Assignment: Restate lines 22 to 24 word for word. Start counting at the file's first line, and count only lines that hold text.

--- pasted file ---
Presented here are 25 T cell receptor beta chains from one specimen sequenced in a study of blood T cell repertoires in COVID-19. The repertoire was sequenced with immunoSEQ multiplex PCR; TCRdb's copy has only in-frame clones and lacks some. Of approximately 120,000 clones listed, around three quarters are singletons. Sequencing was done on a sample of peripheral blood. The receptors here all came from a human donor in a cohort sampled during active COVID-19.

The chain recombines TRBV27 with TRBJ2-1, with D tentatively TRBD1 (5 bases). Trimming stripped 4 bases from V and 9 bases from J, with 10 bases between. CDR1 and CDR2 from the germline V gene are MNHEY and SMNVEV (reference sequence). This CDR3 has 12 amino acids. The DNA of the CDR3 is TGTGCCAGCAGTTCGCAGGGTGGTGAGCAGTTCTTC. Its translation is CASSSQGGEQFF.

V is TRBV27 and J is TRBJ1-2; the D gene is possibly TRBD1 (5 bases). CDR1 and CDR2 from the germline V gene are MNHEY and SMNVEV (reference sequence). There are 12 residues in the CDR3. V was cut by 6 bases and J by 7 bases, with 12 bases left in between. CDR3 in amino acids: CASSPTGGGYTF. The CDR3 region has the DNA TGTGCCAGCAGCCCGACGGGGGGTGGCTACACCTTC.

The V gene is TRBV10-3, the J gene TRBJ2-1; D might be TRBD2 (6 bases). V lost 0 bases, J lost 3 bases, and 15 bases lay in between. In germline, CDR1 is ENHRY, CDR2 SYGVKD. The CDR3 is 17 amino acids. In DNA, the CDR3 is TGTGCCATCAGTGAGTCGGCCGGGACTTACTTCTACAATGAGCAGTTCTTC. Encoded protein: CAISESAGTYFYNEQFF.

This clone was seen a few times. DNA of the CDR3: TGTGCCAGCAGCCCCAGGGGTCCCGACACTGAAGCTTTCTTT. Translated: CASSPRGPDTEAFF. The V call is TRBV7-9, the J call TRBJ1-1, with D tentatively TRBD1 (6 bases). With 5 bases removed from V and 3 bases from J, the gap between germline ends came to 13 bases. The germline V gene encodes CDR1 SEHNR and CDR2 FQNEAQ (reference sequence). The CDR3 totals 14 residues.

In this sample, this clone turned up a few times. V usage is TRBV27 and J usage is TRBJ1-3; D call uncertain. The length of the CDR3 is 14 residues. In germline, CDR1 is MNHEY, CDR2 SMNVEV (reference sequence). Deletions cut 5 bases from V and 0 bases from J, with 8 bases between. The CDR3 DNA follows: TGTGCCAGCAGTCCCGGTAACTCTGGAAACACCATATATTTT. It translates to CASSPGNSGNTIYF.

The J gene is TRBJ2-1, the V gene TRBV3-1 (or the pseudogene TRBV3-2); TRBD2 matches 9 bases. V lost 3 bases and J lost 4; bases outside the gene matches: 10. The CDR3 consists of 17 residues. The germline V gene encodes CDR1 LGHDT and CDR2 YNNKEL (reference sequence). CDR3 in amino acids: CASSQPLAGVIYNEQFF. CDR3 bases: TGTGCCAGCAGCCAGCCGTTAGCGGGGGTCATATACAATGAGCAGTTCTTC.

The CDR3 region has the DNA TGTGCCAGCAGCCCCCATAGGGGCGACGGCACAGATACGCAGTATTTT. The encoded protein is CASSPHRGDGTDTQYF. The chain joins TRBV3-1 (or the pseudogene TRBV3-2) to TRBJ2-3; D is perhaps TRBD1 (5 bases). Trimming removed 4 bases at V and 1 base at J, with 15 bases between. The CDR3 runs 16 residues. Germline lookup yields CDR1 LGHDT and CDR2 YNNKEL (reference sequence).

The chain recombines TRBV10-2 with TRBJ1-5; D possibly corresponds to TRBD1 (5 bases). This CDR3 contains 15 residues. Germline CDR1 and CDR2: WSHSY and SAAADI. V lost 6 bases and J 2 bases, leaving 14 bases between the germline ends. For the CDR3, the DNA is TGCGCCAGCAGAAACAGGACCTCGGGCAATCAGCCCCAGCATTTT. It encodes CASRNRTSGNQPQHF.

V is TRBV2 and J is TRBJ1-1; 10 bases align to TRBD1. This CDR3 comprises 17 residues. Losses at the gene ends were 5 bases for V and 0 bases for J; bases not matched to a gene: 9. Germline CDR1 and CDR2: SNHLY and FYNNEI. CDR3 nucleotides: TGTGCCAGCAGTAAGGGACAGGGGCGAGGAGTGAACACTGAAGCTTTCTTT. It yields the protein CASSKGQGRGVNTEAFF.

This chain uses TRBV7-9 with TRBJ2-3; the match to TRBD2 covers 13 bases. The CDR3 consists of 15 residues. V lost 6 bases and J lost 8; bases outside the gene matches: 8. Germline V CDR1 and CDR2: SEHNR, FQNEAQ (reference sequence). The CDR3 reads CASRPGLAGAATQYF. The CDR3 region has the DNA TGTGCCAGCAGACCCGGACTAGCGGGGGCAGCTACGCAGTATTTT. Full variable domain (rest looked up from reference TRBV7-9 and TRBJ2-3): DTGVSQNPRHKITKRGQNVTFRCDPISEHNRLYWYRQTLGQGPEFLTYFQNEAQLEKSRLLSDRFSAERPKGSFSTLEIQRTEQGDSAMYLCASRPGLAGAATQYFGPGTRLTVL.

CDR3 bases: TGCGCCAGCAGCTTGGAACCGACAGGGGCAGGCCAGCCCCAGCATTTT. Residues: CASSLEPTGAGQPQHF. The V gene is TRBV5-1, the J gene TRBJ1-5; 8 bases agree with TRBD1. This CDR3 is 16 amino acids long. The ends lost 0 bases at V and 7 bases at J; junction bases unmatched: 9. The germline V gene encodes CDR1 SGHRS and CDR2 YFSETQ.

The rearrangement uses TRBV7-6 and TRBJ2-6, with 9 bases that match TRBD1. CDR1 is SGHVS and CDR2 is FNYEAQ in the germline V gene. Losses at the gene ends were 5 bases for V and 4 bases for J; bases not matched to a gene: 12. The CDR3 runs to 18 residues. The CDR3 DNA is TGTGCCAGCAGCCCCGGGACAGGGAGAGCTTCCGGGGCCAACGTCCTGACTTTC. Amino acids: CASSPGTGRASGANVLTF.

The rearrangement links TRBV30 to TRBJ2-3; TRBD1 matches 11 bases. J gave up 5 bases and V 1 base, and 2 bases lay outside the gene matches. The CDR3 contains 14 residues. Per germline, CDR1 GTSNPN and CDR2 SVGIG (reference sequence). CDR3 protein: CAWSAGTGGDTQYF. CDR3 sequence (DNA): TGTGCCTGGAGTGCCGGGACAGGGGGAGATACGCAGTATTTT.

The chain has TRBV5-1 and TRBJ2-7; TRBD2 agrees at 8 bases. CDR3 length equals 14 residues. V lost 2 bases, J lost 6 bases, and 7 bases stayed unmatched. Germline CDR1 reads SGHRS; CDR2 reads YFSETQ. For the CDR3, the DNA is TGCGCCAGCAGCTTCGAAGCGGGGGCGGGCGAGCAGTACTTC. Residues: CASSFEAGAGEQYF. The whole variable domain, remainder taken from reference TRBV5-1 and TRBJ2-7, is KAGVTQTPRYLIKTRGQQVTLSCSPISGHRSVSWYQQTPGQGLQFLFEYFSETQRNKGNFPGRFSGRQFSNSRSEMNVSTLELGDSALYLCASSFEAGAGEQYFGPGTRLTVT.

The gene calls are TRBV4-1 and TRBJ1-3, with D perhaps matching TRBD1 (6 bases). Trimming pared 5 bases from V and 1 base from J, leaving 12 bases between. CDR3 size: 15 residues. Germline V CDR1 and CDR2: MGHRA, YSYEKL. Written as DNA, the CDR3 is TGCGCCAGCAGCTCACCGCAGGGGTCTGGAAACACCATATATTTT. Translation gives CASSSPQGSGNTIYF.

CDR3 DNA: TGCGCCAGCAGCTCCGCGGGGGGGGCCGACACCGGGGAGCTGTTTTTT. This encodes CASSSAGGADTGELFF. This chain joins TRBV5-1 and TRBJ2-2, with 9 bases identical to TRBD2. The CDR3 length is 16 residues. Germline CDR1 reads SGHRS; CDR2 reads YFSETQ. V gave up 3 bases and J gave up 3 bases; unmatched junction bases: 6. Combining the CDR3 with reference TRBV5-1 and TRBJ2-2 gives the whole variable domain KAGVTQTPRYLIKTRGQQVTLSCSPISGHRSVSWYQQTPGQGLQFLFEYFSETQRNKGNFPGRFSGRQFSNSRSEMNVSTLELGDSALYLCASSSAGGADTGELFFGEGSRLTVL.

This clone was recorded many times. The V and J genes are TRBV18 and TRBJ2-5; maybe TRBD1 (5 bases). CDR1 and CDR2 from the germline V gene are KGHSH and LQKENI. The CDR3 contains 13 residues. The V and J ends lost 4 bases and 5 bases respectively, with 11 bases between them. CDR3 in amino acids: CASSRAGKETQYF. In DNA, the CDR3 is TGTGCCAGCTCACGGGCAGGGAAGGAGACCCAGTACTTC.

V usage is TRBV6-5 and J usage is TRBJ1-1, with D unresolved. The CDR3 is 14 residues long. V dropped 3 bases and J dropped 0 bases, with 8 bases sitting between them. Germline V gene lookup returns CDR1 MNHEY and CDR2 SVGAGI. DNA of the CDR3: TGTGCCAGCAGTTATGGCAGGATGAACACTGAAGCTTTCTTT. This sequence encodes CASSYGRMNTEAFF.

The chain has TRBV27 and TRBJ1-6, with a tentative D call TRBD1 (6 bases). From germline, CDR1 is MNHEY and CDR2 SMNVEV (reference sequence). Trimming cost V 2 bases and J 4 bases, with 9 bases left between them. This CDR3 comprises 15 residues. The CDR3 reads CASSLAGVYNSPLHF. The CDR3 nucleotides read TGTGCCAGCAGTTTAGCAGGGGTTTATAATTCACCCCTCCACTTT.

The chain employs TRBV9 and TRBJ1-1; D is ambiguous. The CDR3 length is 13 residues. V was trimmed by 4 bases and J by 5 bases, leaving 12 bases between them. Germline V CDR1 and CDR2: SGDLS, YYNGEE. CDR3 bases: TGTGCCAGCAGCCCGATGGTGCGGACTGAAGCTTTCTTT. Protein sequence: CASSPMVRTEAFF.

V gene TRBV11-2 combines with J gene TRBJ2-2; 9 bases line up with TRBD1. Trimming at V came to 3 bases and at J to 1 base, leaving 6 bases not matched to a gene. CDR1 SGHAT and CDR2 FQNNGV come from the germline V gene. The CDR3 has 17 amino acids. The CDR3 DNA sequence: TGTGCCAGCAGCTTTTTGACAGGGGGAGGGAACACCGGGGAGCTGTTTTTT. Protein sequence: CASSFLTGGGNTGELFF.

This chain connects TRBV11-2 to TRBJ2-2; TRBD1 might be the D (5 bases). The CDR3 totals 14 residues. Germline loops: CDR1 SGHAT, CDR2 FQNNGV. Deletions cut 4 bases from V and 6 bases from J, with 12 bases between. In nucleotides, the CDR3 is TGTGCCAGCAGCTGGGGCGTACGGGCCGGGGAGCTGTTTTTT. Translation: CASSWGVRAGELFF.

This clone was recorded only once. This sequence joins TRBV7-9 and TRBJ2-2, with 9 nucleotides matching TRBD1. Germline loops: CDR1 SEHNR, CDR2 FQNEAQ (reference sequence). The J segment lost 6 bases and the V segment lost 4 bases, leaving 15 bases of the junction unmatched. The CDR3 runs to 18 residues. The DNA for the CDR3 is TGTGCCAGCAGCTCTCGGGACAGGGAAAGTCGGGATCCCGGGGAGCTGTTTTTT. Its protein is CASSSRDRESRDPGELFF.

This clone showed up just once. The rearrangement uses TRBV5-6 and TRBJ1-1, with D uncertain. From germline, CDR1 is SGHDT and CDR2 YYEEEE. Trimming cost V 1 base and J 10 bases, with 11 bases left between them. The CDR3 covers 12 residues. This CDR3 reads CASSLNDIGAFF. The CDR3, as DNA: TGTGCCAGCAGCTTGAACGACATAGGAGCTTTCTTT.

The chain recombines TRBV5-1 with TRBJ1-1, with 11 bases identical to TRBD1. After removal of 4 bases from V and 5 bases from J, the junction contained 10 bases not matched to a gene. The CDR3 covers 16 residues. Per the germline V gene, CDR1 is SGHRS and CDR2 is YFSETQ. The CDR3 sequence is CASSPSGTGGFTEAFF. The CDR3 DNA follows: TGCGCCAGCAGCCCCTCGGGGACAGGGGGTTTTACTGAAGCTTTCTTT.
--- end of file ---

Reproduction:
V gene TRBV11-2 combines with J gene TRBJ2-2; 9 bases line up with TRBD1. Trimming at V came to 3 bases and at J to 1 base, leaving 6 bases not matched to a gene. CDR1 SGHAT and CDR2 FQNNGV come from the germline V gene. The CDR3 has 17 amino acids. The CDR3 DNA sequence: TGTGCCAGCAGCTTTTTGACAGGGGGAGGGAACACCGGGGAGCTGTTTTTT. Protein sequence: CASSFLTGGGNTGELFF.

This chain connects TRBV11-2 to TRBJ2-2; TRBD1 might be the D (5 bases). The CDR3 totals 14 residues. Germline loops: CDR1 SGHAT, CDR2 FQNNGV. Deletions cut 4 bases from V and 6 bases from J, with 12 bases between. In nucleotides, the CDR3 is TGTGCCAGCAGCTGGGGCGTACGGGCCGGGGAGCTGTTTTTT. Translation: CASSWGVRAGELFF.

This clone was recorded only once. This sequence joins TRBV7-9 and TRBJ2-2, with 9 nucleotides matching TRBD1. Germline loops: CDR1 SEHNR, CDR2 FQNEAQ (reference sequence). The J segment lost 6 bases and the V segment lost 4 bases, leaving 15 bases of the junction unmatched. The CDR3 runs to 18 residues. The DNA for the CDR3 is TGTGCCAGCAGCTCTCGGGACAGGGAAAGTCGGGATCCCGGGGAGCTGTTTTTT. Its protein is CASSSRDRESRDPGELFF.